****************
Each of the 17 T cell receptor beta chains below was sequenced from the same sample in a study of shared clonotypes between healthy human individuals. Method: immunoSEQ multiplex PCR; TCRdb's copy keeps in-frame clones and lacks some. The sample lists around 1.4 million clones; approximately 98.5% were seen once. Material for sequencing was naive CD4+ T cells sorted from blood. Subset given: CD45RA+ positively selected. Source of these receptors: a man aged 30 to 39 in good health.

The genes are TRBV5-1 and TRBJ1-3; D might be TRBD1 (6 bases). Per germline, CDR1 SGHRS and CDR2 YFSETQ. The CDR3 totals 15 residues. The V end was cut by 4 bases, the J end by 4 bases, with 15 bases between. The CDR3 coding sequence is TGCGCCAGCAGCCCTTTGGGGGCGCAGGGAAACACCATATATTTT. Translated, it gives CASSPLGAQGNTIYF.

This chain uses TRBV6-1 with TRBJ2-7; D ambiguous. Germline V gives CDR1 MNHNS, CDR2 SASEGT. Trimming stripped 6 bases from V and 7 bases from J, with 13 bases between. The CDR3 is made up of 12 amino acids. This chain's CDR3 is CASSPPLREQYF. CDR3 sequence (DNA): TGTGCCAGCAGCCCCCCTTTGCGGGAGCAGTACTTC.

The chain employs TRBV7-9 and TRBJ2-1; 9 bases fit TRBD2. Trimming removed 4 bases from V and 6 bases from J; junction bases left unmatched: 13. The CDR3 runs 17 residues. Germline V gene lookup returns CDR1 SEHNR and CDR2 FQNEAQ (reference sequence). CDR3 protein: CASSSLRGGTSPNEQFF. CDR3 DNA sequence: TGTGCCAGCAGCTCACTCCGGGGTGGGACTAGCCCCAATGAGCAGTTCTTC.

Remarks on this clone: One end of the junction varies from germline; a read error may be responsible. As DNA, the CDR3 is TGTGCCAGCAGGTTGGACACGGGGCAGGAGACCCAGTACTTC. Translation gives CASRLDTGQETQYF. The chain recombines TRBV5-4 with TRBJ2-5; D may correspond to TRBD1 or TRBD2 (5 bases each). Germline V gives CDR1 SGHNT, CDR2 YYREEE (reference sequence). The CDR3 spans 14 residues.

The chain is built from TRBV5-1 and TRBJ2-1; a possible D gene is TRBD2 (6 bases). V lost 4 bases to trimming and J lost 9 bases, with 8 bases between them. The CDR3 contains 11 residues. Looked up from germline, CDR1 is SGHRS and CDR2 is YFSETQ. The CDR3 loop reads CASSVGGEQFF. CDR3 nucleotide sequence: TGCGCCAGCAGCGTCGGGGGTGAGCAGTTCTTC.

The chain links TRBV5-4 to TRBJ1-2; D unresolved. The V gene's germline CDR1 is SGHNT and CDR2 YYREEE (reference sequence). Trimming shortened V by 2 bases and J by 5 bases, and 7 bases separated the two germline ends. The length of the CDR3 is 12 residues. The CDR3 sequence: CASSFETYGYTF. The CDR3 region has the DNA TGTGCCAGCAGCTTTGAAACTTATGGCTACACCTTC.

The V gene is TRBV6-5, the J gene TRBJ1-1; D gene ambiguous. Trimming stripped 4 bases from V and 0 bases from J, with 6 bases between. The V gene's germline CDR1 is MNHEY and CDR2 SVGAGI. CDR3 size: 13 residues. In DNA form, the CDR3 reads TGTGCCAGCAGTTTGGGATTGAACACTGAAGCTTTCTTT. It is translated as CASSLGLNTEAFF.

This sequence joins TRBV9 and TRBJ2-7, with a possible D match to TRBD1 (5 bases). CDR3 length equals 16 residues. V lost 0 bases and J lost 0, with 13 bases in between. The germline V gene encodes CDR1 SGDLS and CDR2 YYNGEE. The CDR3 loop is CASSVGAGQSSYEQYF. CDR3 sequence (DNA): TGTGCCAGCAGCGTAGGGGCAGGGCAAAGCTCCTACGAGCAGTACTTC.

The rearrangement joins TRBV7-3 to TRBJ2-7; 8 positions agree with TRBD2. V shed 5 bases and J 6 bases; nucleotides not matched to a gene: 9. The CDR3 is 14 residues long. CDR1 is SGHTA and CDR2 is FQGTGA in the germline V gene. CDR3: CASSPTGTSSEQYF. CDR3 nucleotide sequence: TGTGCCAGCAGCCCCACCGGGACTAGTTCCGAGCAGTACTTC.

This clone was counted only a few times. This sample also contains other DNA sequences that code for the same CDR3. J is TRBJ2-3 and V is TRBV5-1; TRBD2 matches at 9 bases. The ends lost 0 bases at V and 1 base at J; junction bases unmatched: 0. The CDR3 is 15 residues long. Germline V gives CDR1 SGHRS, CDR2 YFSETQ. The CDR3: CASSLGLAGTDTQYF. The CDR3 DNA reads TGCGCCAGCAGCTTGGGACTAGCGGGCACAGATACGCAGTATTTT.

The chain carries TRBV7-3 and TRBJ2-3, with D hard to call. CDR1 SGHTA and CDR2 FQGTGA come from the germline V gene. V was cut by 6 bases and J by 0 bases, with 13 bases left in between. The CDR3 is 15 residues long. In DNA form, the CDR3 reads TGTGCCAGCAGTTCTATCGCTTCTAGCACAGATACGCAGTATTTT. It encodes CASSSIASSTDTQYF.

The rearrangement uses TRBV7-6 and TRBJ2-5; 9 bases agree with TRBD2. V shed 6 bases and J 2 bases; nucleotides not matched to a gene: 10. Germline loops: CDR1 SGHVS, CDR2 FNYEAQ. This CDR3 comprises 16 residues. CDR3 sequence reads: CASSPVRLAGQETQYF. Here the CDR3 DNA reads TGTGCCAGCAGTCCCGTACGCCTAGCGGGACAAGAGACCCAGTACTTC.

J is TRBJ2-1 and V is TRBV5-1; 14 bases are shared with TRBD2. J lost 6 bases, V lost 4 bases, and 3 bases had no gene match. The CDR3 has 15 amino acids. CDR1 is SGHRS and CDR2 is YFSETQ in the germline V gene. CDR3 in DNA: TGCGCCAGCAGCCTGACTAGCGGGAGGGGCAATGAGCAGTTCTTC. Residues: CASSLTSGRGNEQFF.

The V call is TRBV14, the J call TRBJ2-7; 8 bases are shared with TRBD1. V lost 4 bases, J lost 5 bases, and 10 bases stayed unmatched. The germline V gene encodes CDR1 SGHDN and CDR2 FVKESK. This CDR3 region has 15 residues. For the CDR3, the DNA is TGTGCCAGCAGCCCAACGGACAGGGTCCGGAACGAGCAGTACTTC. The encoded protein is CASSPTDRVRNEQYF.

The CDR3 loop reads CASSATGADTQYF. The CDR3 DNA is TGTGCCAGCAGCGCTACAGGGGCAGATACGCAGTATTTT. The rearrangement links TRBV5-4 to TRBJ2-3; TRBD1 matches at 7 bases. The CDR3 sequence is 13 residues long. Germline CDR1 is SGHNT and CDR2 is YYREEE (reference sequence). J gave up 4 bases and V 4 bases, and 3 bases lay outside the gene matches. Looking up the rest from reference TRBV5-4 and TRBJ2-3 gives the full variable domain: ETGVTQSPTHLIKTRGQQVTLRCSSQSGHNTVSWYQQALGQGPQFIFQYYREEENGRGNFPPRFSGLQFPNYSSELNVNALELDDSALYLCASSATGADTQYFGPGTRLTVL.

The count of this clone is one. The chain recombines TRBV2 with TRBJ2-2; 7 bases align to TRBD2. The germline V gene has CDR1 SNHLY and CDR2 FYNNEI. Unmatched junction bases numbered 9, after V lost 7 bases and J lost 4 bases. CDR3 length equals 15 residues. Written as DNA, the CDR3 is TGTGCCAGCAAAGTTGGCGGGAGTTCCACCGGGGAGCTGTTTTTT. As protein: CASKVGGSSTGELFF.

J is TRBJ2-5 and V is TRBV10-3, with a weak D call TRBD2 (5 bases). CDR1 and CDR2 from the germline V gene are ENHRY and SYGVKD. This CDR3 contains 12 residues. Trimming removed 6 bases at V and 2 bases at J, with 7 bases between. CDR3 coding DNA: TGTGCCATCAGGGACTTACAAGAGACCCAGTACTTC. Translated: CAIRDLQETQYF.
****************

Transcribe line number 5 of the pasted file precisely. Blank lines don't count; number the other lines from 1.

Remarks on this clone: One end of the junction varies from germline; a read error may be responsible. As DNA, the CDR3 is TGTGCCAGCAGGTTGGACACGGGGCAGGAGACCCAGTACTTC. Translation gives CASRLDTGQETQYF. The chain recombines TRBV5-4 with TRBJ2-5; D may correspond to TRBD1 or TRBD2 (5 bases each). Germline V gives CDR1 SGHNT, CDR2 YYREEE (reference sequence). The CDR3 spans 14 residues.